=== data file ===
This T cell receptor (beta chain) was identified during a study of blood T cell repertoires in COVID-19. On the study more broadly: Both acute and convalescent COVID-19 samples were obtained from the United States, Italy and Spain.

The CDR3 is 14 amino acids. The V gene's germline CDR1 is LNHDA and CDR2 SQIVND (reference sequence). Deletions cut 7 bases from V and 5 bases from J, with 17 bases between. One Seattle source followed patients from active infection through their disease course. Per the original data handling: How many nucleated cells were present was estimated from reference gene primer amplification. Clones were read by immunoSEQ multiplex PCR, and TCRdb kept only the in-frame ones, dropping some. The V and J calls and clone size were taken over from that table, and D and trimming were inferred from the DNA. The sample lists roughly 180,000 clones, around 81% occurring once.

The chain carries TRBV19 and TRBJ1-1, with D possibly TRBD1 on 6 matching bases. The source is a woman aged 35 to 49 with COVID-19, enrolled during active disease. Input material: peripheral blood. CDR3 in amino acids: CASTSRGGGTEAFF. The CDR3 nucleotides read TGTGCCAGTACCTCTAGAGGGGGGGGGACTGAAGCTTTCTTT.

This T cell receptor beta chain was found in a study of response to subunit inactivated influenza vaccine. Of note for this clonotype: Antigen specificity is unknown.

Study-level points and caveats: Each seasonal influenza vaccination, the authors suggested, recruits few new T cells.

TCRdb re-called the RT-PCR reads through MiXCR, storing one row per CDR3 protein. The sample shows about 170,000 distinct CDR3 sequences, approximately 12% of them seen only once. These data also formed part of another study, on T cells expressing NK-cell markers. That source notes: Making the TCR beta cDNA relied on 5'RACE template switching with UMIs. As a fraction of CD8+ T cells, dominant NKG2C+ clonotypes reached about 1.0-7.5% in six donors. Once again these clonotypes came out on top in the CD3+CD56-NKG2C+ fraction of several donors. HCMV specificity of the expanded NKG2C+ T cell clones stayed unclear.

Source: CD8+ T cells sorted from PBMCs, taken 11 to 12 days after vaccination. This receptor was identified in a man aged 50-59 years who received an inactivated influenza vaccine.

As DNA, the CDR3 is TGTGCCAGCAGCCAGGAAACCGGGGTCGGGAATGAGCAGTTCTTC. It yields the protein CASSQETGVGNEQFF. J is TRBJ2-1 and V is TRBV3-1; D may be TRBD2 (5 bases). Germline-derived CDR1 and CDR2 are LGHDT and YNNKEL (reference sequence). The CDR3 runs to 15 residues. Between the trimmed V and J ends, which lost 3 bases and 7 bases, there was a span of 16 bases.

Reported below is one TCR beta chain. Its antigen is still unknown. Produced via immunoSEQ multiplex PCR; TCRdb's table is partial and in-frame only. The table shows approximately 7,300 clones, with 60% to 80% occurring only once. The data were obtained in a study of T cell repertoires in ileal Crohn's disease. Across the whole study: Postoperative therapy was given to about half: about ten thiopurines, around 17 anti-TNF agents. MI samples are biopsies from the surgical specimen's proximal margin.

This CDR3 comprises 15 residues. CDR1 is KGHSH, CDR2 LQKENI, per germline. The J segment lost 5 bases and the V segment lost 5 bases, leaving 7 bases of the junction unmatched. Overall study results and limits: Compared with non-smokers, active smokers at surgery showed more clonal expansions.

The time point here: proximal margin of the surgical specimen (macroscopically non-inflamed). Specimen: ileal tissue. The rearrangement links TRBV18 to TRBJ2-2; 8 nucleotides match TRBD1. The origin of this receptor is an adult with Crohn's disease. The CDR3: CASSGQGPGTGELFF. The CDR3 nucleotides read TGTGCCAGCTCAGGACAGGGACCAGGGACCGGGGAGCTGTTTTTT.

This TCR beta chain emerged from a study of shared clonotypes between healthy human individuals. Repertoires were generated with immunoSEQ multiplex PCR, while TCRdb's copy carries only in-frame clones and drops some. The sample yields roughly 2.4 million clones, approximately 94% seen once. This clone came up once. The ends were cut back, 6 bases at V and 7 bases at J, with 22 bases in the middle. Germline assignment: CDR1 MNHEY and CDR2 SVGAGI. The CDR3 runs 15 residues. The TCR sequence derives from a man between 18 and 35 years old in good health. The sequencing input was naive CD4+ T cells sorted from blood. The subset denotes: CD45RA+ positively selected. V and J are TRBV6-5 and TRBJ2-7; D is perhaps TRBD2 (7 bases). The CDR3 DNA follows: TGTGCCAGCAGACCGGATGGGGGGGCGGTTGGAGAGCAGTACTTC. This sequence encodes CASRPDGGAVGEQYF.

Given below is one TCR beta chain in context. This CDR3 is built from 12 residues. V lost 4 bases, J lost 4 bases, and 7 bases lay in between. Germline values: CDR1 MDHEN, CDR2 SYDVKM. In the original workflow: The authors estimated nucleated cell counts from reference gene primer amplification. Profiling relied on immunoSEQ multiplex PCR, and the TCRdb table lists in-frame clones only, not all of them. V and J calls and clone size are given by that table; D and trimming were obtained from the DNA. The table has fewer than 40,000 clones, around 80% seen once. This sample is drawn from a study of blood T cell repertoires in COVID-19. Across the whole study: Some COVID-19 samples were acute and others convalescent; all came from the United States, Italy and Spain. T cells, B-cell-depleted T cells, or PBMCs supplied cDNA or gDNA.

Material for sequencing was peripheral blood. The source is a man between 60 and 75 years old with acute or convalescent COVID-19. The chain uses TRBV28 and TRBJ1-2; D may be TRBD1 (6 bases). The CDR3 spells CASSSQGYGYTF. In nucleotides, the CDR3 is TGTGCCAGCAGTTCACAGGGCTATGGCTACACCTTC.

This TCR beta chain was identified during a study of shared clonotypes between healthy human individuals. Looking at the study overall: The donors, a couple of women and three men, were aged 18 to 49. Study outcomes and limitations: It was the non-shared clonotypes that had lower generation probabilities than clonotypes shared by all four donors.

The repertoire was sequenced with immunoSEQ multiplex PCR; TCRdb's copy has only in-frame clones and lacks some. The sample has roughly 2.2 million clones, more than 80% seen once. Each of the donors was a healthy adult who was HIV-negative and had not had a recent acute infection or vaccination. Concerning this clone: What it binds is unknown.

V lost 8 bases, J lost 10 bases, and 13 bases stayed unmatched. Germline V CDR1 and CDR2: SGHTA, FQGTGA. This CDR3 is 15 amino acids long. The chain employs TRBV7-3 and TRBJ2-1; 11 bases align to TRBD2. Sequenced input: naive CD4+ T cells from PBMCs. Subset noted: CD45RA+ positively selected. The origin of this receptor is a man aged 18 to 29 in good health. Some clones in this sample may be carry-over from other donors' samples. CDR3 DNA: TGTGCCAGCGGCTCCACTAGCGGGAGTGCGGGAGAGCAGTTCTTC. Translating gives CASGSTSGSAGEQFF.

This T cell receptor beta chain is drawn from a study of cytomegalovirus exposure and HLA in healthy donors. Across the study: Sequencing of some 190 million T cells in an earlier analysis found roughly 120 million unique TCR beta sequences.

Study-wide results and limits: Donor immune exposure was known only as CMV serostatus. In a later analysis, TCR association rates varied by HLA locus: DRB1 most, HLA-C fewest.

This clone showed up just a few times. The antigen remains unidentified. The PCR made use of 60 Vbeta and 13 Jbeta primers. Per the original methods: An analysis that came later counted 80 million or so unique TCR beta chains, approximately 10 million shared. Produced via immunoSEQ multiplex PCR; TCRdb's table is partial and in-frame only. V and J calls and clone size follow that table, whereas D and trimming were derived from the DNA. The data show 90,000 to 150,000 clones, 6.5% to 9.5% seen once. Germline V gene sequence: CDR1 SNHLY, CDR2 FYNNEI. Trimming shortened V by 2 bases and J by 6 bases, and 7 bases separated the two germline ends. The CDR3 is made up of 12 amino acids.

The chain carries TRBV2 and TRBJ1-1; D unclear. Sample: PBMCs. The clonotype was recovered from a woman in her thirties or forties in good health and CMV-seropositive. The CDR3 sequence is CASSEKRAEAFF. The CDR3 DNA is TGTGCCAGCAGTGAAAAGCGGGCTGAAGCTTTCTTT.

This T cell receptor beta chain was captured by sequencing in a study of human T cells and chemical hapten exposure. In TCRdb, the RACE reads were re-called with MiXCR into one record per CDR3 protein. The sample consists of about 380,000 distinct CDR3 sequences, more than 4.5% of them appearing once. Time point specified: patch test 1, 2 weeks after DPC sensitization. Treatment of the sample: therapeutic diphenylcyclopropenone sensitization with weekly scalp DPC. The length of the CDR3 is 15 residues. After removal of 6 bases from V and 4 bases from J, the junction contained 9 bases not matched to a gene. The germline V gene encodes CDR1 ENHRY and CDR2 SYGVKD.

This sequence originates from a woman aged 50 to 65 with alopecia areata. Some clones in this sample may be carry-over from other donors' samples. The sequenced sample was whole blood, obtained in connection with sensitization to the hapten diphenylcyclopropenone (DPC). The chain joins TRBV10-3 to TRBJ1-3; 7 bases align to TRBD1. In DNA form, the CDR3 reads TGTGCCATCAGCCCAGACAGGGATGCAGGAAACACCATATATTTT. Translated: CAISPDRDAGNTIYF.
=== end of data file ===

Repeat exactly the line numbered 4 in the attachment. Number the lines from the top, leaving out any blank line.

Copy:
This T cell receptor beta chain was found in a study of response to subunit inactivated influenza vaccine. Of note for this clonotype: Antigen specificity is unknown.